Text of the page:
Sport & Auto
- About Future
- Digital Future
- Cookies Policy
- Terms & Conditions
- Investor Relations
- Contact Future
What happens in Vegas… we share
Aero-vent balance, MIPS and bright shells all trending updwards
Patriotic paint, progressive features and prototype Zipp wheels
From new-school Assos to old-school Italian to a new custom SpeedShop Program
Marco Bui (L) and Giovanni Battaglin
By Tim Maloney, European Editor After a superb season where he won the Houffalize World Cup cross...
By Tim Maloney, European Editor
After a superb season where he won the Houffalize World Cup cross country race and finished third in the European championships, mountain biker Marco Bui finished 11th in the elite men's cross country race at the world championships in Livigno, Italy. But disaster suddenly struck Bui that day as he ran into a car when it unexpectedly turned in front of him; the 28 year-old went under the Toyota Yaris, which literally crushed both his legs. "I only remember a big impact", Bui explained to La Gazzetta dello Sport's Gigi Perna. "Then I was on the ground with my massacred legs... the doctors told me I blanked out all the rest."
Bui suffered an open fracture of his right femur, tibia and fibula, crushed his left knee and foot and ruptured his spleen, which was removed. He needed almost 50 units of whole blood in the first 24 hours after the accident while in the hospital at Bassano del Grappa, where three teams of surgeons worked almost 18 hours straight to save Bui's leg.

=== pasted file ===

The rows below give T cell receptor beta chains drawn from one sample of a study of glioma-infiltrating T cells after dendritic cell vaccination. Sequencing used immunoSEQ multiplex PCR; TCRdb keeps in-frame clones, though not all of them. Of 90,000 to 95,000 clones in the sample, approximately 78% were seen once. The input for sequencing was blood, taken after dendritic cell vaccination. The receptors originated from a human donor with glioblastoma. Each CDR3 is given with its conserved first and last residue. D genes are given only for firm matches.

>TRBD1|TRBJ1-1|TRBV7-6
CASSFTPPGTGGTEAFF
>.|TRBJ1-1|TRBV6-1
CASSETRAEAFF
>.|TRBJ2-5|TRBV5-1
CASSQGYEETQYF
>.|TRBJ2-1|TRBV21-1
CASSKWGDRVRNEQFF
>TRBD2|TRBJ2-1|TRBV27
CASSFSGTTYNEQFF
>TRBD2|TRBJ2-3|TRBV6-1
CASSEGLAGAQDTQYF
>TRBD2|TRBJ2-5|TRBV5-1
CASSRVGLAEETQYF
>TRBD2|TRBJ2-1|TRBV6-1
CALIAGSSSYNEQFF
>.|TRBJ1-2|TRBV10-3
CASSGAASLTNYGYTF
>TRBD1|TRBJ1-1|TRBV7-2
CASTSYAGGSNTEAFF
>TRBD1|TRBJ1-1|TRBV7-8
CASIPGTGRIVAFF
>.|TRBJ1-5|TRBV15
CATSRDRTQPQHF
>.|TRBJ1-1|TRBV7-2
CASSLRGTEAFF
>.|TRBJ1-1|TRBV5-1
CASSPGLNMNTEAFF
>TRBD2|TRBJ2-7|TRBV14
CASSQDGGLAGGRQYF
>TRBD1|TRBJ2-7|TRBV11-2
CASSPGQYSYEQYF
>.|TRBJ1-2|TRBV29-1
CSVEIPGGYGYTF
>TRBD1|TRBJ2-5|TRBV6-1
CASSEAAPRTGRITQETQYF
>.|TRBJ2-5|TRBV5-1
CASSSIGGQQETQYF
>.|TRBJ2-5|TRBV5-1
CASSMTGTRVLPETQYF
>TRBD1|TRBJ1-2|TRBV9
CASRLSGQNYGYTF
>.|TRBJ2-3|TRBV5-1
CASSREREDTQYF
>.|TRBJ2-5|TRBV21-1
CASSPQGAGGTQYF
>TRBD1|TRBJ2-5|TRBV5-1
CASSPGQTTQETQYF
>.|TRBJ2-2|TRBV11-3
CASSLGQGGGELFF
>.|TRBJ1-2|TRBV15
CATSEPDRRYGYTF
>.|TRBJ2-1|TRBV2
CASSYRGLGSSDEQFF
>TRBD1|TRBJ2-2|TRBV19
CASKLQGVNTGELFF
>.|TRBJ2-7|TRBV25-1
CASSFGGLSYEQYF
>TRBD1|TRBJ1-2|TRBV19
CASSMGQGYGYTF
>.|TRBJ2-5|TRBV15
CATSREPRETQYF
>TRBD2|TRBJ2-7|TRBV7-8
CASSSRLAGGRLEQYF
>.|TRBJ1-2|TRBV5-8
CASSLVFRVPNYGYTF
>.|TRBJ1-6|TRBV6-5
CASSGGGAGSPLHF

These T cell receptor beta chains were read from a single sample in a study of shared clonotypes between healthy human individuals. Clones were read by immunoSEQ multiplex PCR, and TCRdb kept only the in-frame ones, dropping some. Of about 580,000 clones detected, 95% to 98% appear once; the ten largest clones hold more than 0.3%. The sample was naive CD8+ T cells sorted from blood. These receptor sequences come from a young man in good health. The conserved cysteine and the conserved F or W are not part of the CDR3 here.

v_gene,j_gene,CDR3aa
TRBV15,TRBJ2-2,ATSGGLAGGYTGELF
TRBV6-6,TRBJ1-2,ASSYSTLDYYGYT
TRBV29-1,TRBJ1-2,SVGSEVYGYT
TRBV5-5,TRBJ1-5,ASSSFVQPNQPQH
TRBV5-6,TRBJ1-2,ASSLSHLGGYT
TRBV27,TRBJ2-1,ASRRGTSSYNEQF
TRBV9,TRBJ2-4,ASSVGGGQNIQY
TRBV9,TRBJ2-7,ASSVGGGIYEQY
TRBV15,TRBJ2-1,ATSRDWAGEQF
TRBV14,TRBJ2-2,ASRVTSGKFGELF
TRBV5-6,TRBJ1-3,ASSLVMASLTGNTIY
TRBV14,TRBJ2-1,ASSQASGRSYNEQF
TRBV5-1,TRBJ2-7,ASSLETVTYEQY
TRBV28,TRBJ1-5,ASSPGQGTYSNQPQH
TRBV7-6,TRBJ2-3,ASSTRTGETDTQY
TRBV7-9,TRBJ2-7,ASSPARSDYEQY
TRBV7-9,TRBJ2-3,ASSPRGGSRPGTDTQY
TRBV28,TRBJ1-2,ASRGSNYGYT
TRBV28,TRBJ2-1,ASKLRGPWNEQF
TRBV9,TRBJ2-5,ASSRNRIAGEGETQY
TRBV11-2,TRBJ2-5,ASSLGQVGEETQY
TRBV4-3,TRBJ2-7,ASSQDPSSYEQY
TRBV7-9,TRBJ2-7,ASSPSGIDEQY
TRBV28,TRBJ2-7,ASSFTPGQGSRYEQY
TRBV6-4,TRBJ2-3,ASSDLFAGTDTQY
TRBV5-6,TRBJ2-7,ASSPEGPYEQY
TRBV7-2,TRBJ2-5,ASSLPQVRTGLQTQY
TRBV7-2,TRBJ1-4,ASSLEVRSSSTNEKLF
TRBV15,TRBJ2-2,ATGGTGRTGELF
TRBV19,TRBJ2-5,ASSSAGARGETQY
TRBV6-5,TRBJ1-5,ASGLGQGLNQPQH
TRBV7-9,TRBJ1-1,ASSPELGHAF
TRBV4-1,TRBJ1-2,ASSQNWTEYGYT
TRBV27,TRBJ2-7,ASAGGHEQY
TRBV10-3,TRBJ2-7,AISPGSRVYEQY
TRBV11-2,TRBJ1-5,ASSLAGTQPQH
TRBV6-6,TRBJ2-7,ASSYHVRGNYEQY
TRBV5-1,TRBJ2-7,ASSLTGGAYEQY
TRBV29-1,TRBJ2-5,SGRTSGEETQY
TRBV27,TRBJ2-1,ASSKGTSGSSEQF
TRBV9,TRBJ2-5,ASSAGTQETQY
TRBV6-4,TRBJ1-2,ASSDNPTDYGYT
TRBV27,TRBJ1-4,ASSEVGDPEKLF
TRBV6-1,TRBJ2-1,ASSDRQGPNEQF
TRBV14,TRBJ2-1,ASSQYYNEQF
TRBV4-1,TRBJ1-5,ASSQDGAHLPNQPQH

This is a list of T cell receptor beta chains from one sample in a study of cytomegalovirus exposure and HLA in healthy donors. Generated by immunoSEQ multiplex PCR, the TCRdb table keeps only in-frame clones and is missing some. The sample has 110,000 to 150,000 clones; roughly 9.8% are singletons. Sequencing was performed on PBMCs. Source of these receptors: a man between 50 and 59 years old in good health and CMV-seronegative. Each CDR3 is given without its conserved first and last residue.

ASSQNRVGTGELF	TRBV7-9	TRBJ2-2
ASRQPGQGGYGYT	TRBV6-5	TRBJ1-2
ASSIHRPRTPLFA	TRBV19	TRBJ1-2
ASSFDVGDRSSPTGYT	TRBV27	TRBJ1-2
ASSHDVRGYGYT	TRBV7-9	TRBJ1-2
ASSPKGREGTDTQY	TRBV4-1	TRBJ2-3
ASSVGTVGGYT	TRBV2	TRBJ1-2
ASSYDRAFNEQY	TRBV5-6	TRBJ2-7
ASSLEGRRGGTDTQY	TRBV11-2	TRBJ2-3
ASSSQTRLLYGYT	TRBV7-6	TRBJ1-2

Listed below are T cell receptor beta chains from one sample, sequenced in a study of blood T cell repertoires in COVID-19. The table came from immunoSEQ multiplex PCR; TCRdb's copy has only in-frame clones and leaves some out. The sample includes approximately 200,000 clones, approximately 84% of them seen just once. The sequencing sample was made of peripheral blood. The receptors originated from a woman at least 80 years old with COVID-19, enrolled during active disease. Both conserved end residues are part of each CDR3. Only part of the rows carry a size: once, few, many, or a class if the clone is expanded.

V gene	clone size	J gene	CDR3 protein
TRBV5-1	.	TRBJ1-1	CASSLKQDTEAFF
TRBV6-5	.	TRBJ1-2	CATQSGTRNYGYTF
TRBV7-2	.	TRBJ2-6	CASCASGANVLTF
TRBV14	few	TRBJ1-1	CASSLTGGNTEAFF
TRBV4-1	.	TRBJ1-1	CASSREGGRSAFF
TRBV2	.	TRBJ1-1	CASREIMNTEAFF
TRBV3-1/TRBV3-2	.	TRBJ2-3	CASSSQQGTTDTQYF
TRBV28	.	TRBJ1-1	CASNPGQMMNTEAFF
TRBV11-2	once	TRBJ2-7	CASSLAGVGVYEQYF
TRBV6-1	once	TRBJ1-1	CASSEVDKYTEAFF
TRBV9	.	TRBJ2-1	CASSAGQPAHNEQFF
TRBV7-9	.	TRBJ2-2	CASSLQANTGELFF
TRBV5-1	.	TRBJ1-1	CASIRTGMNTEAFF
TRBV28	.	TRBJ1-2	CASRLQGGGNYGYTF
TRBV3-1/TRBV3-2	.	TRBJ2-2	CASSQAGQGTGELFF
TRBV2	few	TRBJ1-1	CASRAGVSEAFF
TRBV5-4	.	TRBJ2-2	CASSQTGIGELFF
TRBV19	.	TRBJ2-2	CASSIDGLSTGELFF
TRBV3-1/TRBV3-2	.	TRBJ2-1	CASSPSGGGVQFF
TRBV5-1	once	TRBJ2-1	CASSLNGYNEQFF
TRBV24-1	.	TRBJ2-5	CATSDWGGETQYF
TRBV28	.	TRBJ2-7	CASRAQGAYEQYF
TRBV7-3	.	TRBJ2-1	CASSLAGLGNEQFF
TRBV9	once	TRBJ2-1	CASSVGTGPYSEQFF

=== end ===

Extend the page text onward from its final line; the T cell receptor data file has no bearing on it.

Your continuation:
"It was really hard when I woke up after the first operation. They were really great in the hospital, but at my age it's hard to accept what happened... sometimes I was afraid because I thought they might still have to amputate my leg, even though the doctors told me I was out of danger." Bui received plenty of support while recuperating in hospital from friends, team-mates and above all, former Giro d'Italia winner Giovanni Battaglin, who owns the Full Dynamix team. Battaglin told Cyclingnews that "Marco is determined to come back and if anyone can do it, I know he can."
Bui will need all the encouragement and support he can get, as the road back to cycling will be a tremendous physical and mental challenge. Bui has already had several operations to repair his broken legs and has more ahead of him in the next few months before he can begin his physical therapy, which could last as long as one year. "I know I'll probably need a year before I can get back on my bike, but I won't quit. I want to ride again," Bui explained. "Others like Marco Pantani and Herman Meier have come back even if they weren't as badly hurt as I am. The worst thing is that this came after my best season, where I won at Houffalize. Sometimes I try to move my legs and I dream of coming back like I was before."